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Table 2 Different faces of empathy

From: Addressing challenges in information-provision: a qualitative study among oncologists and women with advanced breast cancer

Oncologists
Oncologists did not always find it easy to cite concrete examples of how they demonstrate empathy. Still, they did sometimes mention examples of empathic behavior. Firstly, they could think things through with the patient, but from a medical perspective (e.g., suggesting that a daughter get married earlier so her mother could still attend). Secondly, they could reassure the patient that they would not be abandoned (e.g., telling patients that the medical team would do their utmost). Thirdly, they could state how sorry they feel for patients
And in that way you can give some kind of positive turn to giving that really bad news—because I’d known her for some time, you see. (…) How was it [the wedding, ed.]? It was great. And now she’s going downhill, but she is very grateful to me for saying she should move the wedding forward. (4034)
It’s bad enough having to explain to someone that he is incurable ill, but if you say (…) we’re there for you to tackle problems and answer questions, in short, to support you and help you, that does help a bit. I think people do feel a lot better when they go through that door. (4012)
And certainly if there is anguish, I really feel for them, and I express in words that I empathize with them. (4039)
Patients
Patients spoke in detail about the different forms of empathy oncologists could express, based on realistic foundations. Firstly, they highly appreciated the oncologist thinking things through with them from a medical and a practical perspective: for example, enquiring about the patient’s home situation and whether they need practical help, or trying to think about the best treatments in line with the patient’s preferences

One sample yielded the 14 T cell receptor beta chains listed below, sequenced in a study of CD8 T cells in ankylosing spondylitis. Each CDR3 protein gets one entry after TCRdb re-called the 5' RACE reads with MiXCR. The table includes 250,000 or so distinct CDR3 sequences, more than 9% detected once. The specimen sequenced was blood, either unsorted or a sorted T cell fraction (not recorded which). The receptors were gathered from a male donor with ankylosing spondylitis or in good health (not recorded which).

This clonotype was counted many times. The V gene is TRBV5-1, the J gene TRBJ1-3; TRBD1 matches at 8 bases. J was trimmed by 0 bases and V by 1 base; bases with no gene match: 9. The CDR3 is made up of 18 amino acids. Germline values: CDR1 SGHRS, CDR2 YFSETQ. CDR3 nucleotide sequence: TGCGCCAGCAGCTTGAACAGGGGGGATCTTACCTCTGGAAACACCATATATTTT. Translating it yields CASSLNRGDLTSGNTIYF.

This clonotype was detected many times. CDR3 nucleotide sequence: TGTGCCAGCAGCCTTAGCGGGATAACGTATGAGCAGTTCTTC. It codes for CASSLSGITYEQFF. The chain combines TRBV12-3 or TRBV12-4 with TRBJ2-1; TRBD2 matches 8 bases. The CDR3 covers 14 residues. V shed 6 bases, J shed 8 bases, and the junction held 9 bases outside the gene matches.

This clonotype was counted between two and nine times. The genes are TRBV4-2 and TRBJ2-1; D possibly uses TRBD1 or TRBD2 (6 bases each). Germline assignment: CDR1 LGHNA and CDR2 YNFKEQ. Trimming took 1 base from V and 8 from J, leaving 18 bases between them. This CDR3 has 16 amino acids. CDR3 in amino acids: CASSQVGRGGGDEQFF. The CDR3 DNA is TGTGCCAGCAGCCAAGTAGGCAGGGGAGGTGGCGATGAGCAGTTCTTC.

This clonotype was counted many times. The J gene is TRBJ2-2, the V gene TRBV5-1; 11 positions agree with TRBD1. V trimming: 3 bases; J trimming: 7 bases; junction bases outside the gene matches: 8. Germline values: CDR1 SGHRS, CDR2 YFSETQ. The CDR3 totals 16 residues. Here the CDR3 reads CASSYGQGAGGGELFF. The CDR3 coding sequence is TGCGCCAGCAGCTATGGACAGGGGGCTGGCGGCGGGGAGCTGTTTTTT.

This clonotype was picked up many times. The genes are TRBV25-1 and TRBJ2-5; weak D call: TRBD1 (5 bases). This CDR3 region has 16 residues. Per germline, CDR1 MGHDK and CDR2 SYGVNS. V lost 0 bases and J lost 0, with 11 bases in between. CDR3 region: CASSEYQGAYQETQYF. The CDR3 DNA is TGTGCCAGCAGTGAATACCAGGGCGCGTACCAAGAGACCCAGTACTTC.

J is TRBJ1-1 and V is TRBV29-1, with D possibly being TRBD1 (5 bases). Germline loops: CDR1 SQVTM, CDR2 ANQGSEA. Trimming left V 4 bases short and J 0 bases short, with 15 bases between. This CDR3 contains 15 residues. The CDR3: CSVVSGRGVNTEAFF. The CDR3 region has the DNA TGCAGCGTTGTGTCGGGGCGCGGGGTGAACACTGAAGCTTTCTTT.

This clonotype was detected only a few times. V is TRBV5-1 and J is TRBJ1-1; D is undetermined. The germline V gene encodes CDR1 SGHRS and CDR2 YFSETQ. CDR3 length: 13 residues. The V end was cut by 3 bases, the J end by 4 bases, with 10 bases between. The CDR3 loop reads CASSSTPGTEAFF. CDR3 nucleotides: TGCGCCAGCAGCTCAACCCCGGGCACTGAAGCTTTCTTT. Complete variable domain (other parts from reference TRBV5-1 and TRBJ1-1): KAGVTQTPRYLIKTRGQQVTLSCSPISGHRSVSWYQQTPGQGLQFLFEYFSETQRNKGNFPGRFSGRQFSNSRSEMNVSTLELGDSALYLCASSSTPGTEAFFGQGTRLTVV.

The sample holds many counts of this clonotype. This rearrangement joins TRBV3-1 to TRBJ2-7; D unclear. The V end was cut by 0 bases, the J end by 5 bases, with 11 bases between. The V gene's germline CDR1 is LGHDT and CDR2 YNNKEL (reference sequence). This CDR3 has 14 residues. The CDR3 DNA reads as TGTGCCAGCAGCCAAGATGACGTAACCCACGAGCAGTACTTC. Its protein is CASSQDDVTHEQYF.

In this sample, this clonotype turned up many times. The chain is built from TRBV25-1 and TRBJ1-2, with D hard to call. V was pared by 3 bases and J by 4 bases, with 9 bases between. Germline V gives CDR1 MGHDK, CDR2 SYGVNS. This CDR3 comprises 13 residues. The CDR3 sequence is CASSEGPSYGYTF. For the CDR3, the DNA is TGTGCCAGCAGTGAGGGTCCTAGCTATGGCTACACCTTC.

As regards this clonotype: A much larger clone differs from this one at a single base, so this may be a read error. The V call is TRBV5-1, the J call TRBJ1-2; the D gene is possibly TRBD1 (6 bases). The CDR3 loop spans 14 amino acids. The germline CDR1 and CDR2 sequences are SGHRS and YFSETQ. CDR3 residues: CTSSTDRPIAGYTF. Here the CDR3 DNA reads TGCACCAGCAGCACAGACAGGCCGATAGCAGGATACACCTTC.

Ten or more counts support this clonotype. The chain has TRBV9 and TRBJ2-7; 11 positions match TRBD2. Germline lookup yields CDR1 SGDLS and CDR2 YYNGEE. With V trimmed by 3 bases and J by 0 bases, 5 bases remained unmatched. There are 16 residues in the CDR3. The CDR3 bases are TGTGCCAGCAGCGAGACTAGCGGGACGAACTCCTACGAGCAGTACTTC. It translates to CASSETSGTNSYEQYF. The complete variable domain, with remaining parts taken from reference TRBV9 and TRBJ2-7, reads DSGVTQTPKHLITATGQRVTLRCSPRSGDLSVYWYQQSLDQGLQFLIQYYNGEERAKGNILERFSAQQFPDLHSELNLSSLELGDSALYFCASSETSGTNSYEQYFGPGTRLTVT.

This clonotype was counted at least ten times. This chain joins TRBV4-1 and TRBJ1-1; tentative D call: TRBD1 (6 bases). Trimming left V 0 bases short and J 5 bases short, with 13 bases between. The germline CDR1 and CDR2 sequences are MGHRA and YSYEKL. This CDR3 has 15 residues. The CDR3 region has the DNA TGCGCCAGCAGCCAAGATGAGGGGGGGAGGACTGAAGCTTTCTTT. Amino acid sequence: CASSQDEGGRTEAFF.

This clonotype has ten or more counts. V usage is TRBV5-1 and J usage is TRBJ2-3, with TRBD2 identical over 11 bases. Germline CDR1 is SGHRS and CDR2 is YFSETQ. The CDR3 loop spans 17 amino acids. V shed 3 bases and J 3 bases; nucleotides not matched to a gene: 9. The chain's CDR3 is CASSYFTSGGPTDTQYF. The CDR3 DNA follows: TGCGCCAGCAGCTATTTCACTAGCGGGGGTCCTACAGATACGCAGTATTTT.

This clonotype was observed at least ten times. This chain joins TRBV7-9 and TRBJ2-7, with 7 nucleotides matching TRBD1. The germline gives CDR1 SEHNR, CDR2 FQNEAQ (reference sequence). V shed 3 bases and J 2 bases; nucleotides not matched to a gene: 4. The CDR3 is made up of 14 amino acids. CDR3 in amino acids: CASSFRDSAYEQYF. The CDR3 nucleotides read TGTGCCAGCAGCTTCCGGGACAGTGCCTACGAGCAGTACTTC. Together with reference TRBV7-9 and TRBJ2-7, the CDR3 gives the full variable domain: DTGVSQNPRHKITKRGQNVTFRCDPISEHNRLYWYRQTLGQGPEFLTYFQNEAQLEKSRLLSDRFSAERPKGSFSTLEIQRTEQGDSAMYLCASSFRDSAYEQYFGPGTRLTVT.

Right at the start our oncologist asked why we didn’t have home help. (…) So the fact that a doctor comes back to it like that, and says ‘think about it – you’re entitled to it’ (…) – that’s really great. But that’s what empathy is – thinking with the other person and imagining what you would feel yourself. (3018)
Secondly, they appreciated it if the doctor showed an interest in the patient and took them seriously, for example sincerely enquiring how patients and their loved ones were doing, asking about specific events such as holidays, considering patients’ thoughts, preferences, or symptoms seriously
We went to see him, and just after the diagnosis my husband got a tattoo, and he noticed. One time he was in the middle of a conversation, then he looks at my husband, and says “hey”, “you didn’t have that tattoo last time”, he says. And those are the kinds of things I think – oh, he sees. And I just like that about him – it’s genuine, and it shows you’re really interested. (3034)
And interest, and takes you seriously, and listens to what you say. Because that is, well, that’s always really important. That you have the feeling the doctor really wants to know how you are and what you think about something. (3018)
Thirdly, patients appreciated it if oncologists took enough time for conversations – especially difficult ones –, or at least gave the impression of having time and expressed a sense of calm
Even if she’s running an hour late, that she still gives you the feeling she has time for you. And that you can ask whatever you want. (…) Yes, she radiates a sense of calm, I feel (3042)
Lastly, they did not seem to expect oncologists to provide specific psychological assistance, which they sought from other sources, such as specialized nurses, psychologists, or fellow patients
  1. Of course it has to do with my illness, but I’d rather he [the oncologist, ed.] focused on my treatment and everything related to it. I’ll find other help for the psychological side of things. (3010)